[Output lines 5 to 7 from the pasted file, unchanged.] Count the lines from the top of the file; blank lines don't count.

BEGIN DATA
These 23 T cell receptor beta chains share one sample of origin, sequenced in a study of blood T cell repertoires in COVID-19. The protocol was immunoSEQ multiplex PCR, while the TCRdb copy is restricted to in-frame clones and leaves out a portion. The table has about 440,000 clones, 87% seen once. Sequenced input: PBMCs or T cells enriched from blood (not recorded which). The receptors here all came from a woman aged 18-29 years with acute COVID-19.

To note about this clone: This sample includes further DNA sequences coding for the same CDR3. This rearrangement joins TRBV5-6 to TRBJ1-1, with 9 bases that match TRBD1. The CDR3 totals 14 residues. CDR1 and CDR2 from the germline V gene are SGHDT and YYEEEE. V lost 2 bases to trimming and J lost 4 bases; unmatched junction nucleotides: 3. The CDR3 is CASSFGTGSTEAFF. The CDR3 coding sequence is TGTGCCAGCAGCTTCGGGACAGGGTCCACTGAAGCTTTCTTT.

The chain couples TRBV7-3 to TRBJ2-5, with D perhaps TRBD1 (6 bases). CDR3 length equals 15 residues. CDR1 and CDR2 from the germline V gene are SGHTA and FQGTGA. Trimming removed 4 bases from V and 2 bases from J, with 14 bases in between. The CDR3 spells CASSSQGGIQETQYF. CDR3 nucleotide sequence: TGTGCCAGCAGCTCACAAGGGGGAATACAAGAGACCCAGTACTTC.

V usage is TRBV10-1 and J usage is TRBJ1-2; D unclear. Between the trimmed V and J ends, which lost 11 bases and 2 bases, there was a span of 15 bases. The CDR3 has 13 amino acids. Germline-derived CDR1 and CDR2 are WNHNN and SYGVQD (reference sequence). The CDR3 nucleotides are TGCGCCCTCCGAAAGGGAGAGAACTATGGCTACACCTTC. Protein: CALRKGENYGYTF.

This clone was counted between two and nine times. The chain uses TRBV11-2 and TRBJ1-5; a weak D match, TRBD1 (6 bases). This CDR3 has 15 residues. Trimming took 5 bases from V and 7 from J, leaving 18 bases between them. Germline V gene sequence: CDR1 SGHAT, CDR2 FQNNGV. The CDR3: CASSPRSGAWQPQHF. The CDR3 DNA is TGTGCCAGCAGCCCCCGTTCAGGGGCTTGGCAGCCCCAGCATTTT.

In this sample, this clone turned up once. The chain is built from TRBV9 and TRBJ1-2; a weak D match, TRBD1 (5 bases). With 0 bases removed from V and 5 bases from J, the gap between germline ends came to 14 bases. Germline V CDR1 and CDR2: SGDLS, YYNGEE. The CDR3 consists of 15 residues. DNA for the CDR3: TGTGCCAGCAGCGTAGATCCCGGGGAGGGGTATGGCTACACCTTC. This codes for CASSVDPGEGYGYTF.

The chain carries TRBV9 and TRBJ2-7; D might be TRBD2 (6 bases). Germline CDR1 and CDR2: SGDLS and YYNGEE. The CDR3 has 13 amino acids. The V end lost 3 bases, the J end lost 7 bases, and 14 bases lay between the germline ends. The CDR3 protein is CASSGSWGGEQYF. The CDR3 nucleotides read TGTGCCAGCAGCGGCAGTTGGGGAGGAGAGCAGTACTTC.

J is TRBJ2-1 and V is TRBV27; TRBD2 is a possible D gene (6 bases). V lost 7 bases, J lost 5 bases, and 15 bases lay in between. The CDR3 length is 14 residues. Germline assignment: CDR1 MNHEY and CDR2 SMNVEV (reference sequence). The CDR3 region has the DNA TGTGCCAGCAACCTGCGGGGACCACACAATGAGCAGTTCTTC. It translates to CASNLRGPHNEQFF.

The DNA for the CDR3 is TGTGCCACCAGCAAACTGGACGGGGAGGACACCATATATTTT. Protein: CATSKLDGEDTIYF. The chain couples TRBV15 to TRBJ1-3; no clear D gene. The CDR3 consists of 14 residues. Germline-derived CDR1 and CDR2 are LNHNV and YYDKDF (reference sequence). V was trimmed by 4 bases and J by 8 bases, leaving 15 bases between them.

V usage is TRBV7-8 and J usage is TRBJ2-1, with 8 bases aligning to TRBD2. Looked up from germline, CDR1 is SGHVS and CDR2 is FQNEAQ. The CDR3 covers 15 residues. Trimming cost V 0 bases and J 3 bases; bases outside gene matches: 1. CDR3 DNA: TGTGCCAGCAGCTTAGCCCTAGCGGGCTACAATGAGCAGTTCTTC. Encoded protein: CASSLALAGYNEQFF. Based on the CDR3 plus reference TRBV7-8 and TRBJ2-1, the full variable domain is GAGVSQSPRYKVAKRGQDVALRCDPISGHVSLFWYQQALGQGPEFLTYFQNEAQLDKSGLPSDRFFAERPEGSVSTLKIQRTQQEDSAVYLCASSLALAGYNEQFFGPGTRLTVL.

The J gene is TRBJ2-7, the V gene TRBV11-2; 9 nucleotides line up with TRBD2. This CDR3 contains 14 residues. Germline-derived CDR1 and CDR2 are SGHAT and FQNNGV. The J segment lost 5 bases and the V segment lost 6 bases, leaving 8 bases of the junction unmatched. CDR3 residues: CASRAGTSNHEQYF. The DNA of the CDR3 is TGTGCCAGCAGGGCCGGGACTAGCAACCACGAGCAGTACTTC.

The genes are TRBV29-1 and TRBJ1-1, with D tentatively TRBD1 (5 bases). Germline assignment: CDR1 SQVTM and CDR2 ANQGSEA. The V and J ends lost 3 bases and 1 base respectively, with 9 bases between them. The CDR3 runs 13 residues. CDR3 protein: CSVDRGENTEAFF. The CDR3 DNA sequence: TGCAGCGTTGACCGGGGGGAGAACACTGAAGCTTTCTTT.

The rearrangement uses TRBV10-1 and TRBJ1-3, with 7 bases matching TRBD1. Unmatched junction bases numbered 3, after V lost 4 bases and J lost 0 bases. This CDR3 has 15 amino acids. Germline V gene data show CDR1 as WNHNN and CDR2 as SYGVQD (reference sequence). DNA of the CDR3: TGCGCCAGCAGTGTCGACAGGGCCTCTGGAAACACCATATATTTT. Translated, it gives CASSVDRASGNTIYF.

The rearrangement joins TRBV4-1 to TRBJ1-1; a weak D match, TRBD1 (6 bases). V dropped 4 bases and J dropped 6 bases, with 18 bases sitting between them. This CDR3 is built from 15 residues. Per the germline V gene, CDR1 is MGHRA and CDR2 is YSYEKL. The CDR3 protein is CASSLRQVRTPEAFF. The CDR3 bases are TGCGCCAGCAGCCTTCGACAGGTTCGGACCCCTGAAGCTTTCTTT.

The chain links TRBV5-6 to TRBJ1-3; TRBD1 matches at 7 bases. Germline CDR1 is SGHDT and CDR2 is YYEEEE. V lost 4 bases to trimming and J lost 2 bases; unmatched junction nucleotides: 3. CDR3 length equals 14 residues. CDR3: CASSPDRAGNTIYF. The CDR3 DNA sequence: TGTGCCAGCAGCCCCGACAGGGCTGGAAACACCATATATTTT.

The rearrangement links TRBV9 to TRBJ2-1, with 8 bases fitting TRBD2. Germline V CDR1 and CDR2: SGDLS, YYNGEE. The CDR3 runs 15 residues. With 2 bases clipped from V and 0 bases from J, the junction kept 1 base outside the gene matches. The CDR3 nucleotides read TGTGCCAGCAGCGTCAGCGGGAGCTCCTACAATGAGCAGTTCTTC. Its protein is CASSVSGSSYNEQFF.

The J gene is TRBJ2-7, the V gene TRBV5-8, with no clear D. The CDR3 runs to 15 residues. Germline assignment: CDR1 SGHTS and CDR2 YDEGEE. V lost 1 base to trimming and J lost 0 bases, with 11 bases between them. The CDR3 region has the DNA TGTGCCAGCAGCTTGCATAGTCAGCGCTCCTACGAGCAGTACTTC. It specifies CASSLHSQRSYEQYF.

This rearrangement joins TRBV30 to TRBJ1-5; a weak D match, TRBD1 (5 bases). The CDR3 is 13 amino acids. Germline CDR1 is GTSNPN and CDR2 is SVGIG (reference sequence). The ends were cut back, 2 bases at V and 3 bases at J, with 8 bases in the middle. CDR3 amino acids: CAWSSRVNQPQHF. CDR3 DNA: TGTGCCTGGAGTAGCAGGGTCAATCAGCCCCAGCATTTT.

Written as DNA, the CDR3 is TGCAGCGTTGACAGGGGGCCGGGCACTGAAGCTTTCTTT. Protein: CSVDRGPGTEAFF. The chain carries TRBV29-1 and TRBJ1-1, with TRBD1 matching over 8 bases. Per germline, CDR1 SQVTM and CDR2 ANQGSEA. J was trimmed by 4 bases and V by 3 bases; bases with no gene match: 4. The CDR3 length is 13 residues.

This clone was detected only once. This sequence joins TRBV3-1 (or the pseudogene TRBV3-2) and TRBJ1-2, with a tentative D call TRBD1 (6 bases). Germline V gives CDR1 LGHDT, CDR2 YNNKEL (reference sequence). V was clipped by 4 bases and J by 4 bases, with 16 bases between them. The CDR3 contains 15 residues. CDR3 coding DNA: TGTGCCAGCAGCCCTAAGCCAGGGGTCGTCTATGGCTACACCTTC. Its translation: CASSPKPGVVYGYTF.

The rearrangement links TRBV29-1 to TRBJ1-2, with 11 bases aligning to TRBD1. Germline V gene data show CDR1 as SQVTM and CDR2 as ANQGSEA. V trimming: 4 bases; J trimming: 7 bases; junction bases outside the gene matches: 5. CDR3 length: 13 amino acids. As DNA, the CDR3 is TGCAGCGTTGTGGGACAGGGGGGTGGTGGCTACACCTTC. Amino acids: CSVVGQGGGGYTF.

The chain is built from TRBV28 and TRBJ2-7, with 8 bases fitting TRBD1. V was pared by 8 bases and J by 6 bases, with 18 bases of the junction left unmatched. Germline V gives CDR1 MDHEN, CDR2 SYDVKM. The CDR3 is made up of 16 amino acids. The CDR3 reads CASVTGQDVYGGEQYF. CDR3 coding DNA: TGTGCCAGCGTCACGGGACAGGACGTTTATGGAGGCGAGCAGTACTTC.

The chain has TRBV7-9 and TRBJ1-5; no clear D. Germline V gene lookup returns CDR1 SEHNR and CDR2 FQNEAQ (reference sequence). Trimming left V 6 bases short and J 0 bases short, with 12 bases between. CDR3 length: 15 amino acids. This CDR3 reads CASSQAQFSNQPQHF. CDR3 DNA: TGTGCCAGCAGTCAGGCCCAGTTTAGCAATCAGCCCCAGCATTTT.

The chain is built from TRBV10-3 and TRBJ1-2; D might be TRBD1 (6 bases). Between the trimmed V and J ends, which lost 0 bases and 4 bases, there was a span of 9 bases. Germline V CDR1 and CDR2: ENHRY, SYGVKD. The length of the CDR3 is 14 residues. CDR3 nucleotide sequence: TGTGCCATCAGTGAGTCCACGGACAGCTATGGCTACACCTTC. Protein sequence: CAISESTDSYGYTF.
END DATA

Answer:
This clone was counted between two and nine times. The chain uses TRBV11-2 and TRBJ1-5; a weak D match, TRBD1 (6 bases). This CDR3 has 15 residues. Trimming took 5 bases from V and 7 from J, leaving 18 bases between them. Germline V gene sequence: CDR1 SGHAT, CDR2 FQNNGV. The CDR3: CASSPRSGAWQPQHF. The CDR3 DNA is TGTGCCAGCAGCCCCCGTTCAGGGGCTTGGCAGCCCCAGCATTTT.

In this sample, this clone turned up once. The chain is built from TRBV9 and TRBJ1-2; a weak D match, TRBD1 (5 bases). With 0 bases removed from V and 5 bases from J, the gap between germline ends came to 14 bases. Germline V CDR1 and CDR2: SGDLS, YYNGEE. The CDR3 consists of 15 residues. DNA for the CDR3: TGTGCCAGCAGCGTAGATCCCGGGGAGGGGTATGGCTACACCTTC. This codes for CASSVDPGEGYGYTF.

The chain carries TRBV9 and TRBJ2-7; D might be TRBD2 (6 bases). Germline CDR1 and CDR2: SGDLS and YYNGEE. The CDR3 has 13 amino acids. The V end lost 3 bases, the J end lost 7 bases, and 14 bases lay between the germline ends. The CDR3 protein is CASSGSWGGEQYF. The CDR3 nucleotides read TGTGCCAGCAGCGGCAGTTGGGGAGGAGAGCAGTACTTC.